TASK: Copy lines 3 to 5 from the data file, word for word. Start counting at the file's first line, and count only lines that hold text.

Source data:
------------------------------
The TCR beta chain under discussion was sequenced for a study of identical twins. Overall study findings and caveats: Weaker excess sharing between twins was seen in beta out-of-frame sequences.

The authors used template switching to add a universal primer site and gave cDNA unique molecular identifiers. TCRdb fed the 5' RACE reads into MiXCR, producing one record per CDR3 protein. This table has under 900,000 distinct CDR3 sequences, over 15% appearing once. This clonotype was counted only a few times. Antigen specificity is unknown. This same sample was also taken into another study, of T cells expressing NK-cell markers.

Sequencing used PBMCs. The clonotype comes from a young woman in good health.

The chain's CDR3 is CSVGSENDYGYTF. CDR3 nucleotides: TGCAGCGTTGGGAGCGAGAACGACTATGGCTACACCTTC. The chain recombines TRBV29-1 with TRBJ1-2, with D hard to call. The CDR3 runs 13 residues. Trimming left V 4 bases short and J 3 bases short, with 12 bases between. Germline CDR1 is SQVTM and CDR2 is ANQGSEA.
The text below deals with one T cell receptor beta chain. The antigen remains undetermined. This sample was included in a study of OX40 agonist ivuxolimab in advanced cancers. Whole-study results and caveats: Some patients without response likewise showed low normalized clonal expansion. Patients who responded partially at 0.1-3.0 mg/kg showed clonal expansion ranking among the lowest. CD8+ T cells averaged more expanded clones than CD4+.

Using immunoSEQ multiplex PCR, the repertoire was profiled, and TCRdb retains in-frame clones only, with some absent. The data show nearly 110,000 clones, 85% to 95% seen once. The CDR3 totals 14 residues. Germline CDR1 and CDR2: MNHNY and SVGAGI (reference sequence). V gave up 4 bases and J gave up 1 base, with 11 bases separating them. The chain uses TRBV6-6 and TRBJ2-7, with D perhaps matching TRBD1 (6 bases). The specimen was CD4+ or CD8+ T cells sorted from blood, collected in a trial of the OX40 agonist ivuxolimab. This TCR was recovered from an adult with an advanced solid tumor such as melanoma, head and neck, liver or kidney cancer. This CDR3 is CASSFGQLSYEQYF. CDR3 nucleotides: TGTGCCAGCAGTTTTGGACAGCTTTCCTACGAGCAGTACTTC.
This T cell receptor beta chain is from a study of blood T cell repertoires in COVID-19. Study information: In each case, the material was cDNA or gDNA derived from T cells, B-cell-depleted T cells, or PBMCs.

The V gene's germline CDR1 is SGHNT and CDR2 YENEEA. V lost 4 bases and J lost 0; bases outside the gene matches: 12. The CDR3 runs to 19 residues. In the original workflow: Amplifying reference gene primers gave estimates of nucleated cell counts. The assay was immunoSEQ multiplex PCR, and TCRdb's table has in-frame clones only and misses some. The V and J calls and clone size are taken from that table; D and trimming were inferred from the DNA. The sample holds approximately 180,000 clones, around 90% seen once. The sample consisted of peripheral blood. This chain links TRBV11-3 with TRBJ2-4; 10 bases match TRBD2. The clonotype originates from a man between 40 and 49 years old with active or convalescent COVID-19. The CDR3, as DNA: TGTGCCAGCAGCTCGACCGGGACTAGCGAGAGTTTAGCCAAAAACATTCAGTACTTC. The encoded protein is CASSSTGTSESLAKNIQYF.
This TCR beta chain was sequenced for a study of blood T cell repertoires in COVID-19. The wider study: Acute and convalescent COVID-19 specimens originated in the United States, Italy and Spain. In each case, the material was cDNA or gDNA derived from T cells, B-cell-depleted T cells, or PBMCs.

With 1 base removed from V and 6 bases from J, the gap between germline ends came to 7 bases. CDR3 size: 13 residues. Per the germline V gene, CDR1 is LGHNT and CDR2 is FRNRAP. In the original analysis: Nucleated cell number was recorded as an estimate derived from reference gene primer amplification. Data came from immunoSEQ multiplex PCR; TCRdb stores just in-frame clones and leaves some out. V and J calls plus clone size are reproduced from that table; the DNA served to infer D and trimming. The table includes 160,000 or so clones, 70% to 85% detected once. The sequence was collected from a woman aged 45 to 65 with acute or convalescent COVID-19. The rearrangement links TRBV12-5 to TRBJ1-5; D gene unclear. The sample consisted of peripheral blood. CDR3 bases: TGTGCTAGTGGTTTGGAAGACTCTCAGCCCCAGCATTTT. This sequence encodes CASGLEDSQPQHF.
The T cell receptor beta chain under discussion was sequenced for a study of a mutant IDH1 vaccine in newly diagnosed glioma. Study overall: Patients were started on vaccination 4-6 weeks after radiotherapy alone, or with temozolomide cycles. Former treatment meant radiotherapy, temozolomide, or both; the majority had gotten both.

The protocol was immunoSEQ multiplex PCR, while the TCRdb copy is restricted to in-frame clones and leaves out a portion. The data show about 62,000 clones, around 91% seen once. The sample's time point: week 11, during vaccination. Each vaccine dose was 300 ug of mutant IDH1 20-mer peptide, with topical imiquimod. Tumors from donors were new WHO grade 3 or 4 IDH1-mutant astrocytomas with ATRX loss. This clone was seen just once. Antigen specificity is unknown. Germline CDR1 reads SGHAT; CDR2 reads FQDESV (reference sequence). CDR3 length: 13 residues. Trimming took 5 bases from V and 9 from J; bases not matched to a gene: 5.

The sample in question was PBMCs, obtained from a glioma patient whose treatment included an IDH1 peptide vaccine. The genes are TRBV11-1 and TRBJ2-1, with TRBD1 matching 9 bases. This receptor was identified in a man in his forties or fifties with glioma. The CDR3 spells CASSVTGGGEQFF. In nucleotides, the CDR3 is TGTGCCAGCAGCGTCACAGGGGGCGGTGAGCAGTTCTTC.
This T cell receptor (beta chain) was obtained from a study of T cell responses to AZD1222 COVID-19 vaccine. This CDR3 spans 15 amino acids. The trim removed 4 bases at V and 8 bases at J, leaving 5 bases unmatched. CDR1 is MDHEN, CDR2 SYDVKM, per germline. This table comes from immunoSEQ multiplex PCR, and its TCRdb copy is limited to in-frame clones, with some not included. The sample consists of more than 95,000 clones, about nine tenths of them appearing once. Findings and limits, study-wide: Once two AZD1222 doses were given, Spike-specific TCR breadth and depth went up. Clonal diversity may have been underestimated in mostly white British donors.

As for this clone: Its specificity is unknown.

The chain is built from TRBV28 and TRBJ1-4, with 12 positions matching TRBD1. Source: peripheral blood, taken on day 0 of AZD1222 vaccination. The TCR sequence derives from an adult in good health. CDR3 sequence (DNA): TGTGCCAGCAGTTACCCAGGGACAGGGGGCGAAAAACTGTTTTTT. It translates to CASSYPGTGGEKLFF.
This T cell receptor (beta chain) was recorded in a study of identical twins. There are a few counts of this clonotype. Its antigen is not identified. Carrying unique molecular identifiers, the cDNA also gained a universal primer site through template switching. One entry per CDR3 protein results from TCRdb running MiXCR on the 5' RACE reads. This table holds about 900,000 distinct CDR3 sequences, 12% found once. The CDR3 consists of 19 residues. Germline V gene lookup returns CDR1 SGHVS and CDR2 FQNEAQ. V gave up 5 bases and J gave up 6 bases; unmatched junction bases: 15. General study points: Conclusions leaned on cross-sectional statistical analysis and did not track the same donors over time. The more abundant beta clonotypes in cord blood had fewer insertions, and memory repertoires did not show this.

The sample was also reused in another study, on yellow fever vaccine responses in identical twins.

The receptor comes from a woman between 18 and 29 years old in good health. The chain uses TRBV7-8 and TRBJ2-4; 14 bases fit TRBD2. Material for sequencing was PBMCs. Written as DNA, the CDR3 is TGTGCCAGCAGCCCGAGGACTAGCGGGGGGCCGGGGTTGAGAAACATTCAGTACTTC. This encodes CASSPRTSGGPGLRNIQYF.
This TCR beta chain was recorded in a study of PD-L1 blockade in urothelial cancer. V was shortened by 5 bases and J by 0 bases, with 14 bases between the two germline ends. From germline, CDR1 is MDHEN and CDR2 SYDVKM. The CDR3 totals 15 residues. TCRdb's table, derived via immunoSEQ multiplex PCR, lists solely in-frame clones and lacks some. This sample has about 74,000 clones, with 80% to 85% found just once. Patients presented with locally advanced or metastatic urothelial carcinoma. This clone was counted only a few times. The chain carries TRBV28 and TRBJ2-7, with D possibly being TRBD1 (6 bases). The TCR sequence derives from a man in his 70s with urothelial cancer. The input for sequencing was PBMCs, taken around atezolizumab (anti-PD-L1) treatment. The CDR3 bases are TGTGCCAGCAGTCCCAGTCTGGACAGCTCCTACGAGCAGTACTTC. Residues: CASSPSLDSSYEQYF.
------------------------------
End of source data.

Sequencing used PBMCs. The clonotype comes from a young woman in good health.

The chain's CDR3 is CSVGSENDYGYTF. CDR3 nucleotides: TGCAGCGTTGGGAGCGAGAACGACTATGGCTACACCTTC. The chain recombines TRBV29-1 with TRBJ1-2, with D hard to call. The CDR3 runs 13 residues. Trimming left V 4 bases short and J 3 bases short, with 12 bases between. Germline CDR1 is SQVTM and CDR2 is ANQGSEA.
The text below deals with one T cell receptor beta chain. The antigen remains undetermined. This sample was included in a study of OX40 agonist ivuxolimab in advanced cancers. Whole-study results and caveats: Some patients without response likewise showed low normalized clonal expansion. Patients who responded partially at 0.1-3.0 mg/kg showed clonal expansion ranking among the lowest. CD8+ T cells averaged more expanded clones than CD4+.